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In prisons, X-ray scanners are often used to find illegal items, and anomaly detection algorithms can help human operators with additional checks. An existing unsupervised anomaly detection model uses the fixed tiling method to calculate the probability of finding an anomaly based on embedding vectors of intermediate layer outputs from the ResNet-50 backbone and multivariate Gaussian distributions. In this study, a new tiling method named “Smart Tiling” is developed to establish a relationship between each tile and a specific part of the human body in order to have homogeneous data for each tile and make finding anomalies more accurate. First, we trained a keypoint detection model to locate specific points on an X-ray image of the human body, and then tiles based on the keypoint location were generated. Experiments with different tiling and pre-processing methods are implemented, and the results of them are compared with each other. The keypoint detection model successfully worked on an X-ray image dataset to detect precise keypoints on the human body (APOKS=0.9=AROKS=0.9=0.99), and the smart tiling method produces slightly better quantitative (Recall from 0.03 to 0.04 and F1-score from 0.04 to 0.5) and qualitative results than the baseline fixed tiling method, yet it has no significant impact on the performance of the anomaly detection model.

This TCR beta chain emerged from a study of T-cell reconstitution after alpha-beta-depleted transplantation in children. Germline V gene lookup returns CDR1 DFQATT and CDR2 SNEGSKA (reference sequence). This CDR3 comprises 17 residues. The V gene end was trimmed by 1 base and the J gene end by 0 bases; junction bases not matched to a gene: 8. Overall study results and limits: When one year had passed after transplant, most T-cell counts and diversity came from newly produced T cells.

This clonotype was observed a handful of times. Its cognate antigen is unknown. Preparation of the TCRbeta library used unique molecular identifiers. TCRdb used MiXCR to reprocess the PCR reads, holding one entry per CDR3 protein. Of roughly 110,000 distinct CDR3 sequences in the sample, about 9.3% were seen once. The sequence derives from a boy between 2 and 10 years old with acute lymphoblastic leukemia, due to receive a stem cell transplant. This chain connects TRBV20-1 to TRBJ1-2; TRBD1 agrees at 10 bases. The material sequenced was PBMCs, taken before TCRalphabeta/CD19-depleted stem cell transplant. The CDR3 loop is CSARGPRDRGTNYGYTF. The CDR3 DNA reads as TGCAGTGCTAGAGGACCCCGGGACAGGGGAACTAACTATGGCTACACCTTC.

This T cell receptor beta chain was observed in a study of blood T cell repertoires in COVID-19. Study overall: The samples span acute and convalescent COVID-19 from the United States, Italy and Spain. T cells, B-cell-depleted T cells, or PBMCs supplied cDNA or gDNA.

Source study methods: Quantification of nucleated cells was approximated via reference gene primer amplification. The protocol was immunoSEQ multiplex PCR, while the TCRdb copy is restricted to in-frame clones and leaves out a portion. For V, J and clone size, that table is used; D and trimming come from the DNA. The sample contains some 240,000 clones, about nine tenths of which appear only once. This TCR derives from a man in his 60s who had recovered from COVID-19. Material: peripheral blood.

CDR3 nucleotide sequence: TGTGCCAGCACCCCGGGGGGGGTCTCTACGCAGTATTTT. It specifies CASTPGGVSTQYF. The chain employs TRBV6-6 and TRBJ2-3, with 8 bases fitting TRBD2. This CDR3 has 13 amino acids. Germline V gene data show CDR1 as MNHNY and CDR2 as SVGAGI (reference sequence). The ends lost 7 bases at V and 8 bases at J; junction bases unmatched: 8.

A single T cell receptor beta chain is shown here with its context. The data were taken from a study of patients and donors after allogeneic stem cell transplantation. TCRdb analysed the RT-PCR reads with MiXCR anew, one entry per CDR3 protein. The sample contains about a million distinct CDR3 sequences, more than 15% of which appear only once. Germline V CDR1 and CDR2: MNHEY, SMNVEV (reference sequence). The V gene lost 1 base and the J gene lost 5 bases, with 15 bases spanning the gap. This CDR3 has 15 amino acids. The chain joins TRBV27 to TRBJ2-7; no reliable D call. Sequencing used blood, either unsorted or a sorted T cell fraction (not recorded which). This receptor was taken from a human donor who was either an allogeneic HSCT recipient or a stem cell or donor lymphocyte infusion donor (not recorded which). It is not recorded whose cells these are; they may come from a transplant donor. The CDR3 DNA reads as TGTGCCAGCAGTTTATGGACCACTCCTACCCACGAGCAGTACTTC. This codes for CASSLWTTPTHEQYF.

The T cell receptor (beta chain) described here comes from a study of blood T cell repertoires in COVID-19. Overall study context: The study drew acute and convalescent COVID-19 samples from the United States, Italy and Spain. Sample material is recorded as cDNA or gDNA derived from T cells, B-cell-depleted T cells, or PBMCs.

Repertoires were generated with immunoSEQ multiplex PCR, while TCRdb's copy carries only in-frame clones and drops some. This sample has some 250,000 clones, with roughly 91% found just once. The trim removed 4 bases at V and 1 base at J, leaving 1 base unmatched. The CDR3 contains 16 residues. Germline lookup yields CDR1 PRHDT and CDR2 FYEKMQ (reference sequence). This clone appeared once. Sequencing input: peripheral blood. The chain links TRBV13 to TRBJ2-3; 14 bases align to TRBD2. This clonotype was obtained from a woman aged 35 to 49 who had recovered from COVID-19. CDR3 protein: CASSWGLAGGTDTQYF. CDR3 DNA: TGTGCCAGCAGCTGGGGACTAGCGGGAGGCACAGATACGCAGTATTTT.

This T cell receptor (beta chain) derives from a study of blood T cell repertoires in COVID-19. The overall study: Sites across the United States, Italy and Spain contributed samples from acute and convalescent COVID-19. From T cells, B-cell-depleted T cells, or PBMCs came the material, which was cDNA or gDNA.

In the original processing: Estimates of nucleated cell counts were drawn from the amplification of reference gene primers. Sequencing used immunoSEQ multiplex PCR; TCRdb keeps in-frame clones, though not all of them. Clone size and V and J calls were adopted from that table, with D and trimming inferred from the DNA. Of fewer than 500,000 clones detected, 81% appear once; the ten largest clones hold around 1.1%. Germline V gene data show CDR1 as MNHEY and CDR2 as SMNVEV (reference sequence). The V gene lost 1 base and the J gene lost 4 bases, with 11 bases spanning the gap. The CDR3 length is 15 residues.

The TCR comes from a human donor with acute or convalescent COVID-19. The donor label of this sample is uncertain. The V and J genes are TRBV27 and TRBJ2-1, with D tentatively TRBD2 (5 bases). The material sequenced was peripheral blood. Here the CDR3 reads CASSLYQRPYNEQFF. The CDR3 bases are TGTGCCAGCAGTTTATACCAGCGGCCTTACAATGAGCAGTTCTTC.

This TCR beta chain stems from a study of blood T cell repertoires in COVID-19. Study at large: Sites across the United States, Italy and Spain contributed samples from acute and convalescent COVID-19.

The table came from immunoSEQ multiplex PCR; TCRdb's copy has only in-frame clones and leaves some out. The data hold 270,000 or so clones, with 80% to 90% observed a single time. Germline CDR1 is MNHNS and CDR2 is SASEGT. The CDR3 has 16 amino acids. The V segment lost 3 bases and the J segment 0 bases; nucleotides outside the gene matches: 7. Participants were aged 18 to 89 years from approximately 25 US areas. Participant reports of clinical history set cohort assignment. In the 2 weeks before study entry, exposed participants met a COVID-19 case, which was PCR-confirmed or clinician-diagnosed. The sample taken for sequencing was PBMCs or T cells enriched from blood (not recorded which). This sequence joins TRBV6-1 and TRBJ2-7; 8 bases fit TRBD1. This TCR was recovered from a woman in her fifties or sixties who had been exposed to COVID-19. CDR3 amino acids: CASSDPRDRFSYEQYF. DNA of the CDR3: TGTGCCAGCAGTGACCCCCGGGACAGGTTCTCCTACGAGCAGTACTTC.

Post Author: Timothy Heppener

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